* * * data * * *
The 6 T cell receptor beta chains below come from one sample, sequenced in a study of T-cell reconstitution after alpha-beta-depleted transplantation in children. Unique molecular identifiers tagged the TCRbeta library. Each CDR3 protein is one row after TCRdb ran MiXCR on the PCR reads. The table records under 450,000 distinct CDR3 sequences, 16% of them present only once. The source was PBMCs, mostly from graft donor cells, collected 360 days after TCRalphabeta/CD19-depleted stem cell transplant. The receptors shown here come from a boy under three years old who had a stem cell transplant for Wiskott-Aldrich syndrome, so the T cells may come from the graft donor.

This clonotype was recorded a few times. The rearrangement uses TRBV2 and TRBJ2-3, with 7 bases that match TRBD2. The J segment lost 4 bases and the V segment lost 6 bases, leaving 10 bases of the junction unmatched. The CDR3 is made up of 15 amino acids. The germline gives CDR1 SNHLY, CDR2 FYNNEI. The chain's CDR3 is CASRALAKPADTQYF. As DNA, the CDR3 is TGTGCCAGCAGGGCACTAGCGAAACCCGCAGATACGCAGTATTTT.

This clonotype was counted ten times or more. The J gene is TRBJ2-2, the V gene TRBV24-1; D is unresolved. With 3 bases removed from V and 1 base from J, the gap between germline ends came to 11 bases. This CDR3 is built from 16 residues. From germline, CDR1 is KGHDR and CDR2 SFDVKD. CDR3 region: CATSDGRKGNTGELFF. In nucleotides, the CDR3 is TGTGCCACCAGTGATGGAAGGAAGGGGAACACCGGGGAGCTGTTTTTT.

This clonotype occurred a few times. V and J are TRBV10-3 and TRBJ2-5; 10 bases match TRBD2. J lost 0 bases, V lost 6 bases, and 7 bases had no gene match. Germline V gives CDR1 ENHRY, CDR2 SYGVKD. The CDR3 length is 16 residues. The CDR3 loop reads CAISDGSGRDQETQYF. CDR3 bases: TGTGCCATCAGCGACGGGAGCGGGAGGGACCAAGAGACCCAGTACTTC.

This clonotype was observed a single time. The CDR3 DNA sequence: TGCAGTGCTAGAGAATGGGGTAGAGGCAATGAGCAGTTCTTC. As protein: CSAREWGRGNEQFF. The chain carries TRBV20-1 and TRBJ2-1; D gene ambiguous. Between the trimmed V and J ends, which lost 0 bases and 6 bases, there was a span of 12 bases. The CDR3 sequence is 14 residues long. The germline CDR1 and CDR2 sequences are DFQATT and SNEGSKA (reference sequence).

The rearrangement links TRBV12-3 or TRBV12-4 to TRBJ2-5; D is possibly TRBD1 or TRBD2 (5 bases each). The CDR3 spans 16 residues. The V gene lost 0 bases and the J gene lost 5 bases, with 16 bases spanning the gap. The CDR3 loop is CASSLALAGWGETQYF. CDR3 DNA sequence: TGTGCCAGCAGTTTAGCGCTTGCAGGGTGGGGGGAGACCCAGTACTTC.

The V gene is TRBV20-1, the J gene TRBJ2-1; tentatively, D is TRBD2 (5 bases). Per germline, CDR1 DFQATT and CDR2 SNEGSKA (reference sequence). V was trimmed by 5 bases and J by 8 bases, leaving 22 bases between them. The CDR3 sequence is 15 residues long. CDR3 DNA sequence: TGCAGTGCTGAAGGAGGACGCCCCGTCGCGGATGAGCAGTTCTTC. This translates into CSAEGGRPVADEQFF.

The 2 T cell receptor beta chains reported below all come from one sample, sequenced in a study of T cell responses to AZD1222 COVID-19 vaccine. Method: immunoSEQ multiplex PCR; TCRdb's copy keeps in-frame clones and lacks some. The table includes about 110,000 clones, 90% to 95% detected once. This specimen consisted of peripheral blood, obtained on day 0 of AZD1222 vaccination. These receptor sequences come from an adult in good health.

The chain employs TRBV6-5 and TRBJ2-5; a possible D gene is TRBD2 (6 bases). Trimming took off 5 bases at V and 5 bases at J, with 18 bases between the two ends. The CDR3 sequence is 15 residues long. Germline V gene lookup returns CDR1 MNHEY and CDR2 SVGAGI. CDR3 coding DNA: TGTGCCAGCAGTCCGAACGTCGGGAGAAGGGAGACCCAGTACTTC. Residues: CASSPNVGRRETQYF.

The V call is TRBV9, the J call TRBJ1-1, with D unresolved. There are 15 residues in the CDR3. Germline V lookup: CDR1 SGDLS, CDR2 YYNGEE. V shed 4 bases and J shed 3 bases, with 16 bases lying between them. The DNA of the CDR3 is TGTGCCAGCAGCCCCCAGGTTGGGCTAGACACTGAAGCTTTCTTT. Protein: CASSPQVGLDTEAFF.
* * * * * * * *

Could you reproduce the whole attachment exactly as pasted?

The 6 T cell receptor beta chains below come from one sample, sequenced in a study of T-cell reconstitution after alpha-beta-depleted transplantation in children. Unique molecular identifiers tagged the TCRbeta library. Each CDR3 protein is one row after TCRdb ran MiXCR on the PCR reads. The table records under 450,000 distinct CDR3 sequences, 16% of them present only once. The source was PBMCs, mostly from graft donor cells, collected 360 days after TCRalphabeta/CD19-depleted stem cell transplant. The receptors shown here come from a boy under three years old who had a stem cell transplant for Wiskott-Aldrich syndrome, so the T cells may come from the graft donor.

This clonotype was recorded a few times. The rearrangement uses TRBV2 and TRBJ2-3, with 7 bases that match TRBD2. The J segment lost 4 bases and the V segment lost 6 bases, leaving 10 bases of the junction unmatched. The CDR3 is made up of 15 amino acids. The germline gives CDR1 SNHLY, CDR2 FYNNEI. The chain's CDR3 is CASRALAKPADTQYF. As DNA, the CDR3 is TGTGCCAGCAGGGCACTAGCGAAACCCGCAGATACGCAGTATTTT.

This clonotype was counted ten times or more. The J gene is TRBJ2-2, the V gene TRBV24-1; D is unresolved. With 3 bases removed from V and 1 base from J, the gap between germline ends came to 11 bases. This CDR3 is built from 16 residues. From germline, CDR1 is KGHDR and CDR2 SFDVKD. CDR3 region: CATSDGRKGNTGELFF. In nucleotides, the CDR3 is TGTGCCACCAGTGATGGAAGGAAGGGGAACACCGGGGAGCTGTTTTTT.

This clonotype occurred a few times. V and J are TRBV10-3 and TRBJ2-5; 10 bases match TRBD2. J lost 0 bases, V lost 6 bases, and 7 bases had no gene match. Germline V gives CDR1 ENHRY, CDR2 SYGVKD. The CDR3 length is 16 residues. The CDR3 loop reads CAISDGSGRDQETQYF. CDR3 bases: TGTGCCATCAGCGACGGGAGCGGGAGGGACCAAGAGACCCAGTACTTC.

This clonotype was observed a single time. The CDR3 DNA sequence: TGCAGTGCTAGAGAATGGGGTAGAGGCAATGAGCAGTTCTTC. As protein: CSAREWGRGNEQFF. The chain carries TRBV20-1 and TRBJ2-1; D gene ambiguous. Between the trimmed V and J ends, which lost 0 bases and 6 bases, there was a span of 12 bases. The CDR3 sequence is 14 residues long. The germline CDR1 and CDR2 sequences are DFQATT and SNEGSKA (reference sequence).

The rearrangement links TRBV12-3 or TRBV12-4 to TRBJ2-5; D is possibly TRBD1 or TRBD2 (5 bases each). The CDR3 spans 16 residues. The V gene lost 0 bases and the J gene lost 5 bases, with 16 bases spanning the gap. The CDR3 loop is CASSLALAGWGETQYF. CDR3 DNA sequence: TGTGCCAGCAGTTTAGCGCTTGCAGGGTGGGGGGAGACCCAGTACTTC.

The V gene is TRBV20-1, the J gene TRBJ2-1; tentatively, D is TRBD2 (5 bases). Per germline, CDR1 DFQATT and CDR2 SNEGSKA (reference sequence). V was trimmed by 5 bases and J by 8 bases, leaving 22 bases between them. The CDR3 sequence is 15 residues long. CDR3 DNA sequence: TGCAGTGCTGAAGGAGGACGCCCCGTCGCGGATGAGCAGTTCTTC. This translates into CSAEGGRPVADEQFF.

The 2 T cell receptor beta chains reported below all come from one sample, sequenced in a study of T cell responses to AZD1222 COVID-19 vaccine. Method: immunoSEQ multiplex PCR; TCRdb's copy keeps in-frame clones and lacks some. The table includes about 110,000 clones, 90% to 95% detected once. This specimen consisted of peripheral blood, obtained on day 0 of AZD1222 vaccination. These receptor sequences come from an adult in good health.

The chain employs TRBV6-5 and TRBJ2-5; a possible D gene is TRBD2 (6 bases). Trimming took off 5 bases at V and 5 bases at J, with 18 bases between the two ends. The CDR3 sequence is 15 residues long. Germline V gene lookup returns CDR1 MNHEY and CDR2 SVGAGI. CDR3 coding DNA: TGTGCCAGCAGTCCGAACGTCGGGAGAAGGGAGACCCAGTACTTC. Residues: CASSPNVGRRETQYF.

The V call is TRBV9, the J call TRBJ1-1, with D unresolved. There are 15 residues in the CDR3. Germline V lookup: CDR1 SGDLS, CDR2 YYNGEE. V shed 4 bases and J shed 3 bases, with 16 bases lying between them. The DNA of the CDR3 is TGTGCCAGCAGCCCCCAGGTTGGGCTAGACACTGAAGCTTTCTTT. Protein: CASSPQVGLDTEAFF.